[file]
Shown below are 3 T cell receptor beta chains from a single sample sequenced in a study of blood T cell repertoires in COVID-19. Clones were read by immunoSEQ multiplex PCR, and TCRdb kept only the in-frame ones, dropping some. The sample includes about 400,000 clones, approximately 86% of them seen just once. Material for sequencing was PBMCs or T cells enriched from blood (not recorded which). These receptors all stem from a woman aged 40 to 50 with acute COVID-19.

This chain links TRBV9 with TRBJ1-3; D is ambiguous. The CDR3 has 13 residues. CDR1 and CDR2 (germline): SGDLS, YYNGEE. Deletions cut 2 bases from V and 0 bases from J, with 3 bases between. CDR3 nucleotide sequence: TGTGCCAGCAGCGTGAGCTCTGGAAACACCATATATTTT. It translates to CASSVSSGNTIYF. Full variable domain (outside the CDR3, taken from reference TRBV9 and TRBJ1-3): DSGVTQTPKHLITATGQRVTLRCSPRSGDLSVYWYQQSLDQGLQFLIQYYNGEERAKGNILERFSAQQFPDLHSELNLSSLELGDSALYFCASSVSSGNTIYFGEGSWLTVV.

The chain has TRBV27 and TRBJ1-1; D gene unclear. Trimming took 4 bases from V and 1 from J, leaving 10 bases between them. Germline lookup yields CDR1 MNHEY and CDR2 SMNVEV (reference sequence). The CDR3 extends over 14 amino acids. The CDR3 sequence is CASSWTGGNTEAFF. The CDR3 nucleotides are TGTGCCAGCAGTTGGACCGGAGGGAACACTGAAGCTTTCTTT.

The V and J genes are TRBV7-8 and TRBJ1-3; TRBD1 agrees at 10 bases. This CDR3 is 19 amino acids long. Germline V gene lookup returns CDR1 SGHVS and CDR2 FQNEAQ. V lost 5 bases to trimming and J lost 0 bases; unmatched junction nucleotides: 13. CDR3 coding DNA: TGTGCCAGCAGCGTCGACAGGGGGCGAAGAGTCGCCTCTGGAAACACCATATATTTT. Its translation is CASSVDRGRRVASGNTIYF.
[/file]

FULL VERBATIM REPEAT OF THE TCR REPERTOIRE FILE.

Shown below are 3 T cell receptor beta chains from a single sample sequenced in a study of blood T cell repertoires in COVID-19. Clones were read by immunoSEQ multiplex PCR, and TCRdb kept only the in-frame ones, dropping some. The sample includes about 400,000 clones, approximately 86% of them seen just once. Material for sequencing was PBMCs or T cells enriched from blood (not recorded which). These receptors all stem from a woman aged 40 to 50 with acute COVID-19.

This chain links TRBV9 with TRBJ1-3; D is ambiguous. The CDR3 has 13 residues. CDR1 and CDR2 (germline): SGDLS, YYNGEE. Deletions cut 2 bases from V and 0 bases from J, with 3 bases between. CDR3 nucleotide sequence: TGTGCCAGCAGCGTGAGCTCTGGAAACACCATATATTTT. It translates to CASSVSSGNTIYF. Full variable domain (outside the CDR3, taken from reference TRBV9 and TRBJ1-3): DSGVTQTPKHLITATGQRVTLRCSPRSGDLSVYWYQQSLDQGLQFLIQYYNGEERAKGNILERFSAQQFPDLHSELNLSSLELGDSALYFCASSVSSGNTIYFGEGSWLTVV.

The chain has TRBV27 and TRBJ1-1; D gene unclear. Trimming took 4 bases from V and 1 from J, leaving 10 bases between them. Germline lookup yields CDR1 MNHEY and CDR2 SMNVEV (reference sequence). The CDR3 extends over 14 amino acids. The CDR3 sequence is CASSWTGGNTEAFF. The CDR3 nucleotides are TGTGCCAGCAGTTGGACCGGAGGGAACACTGAAGCTTTCTTT.

The V and J genes are TRBV7-8 and TRBJ1-3; TRBD1 agrees at 10 bases. This CDR3 is 19 amino acids long. Germline V gene lookup returns CDR1 SGHVS and CDR2 FQNEAQ. V lost 5 bases to trimming and J lost 0 bases; unmatched junction nucleotides: 13. CDR3 coding DNA: TGTGCCAGCAGCGTCGACAGGGGGCGAAGAGTCGCCTCTGGAAACACCATATATTTT. Its translation is CASSVDRGRRVASGNTIYF.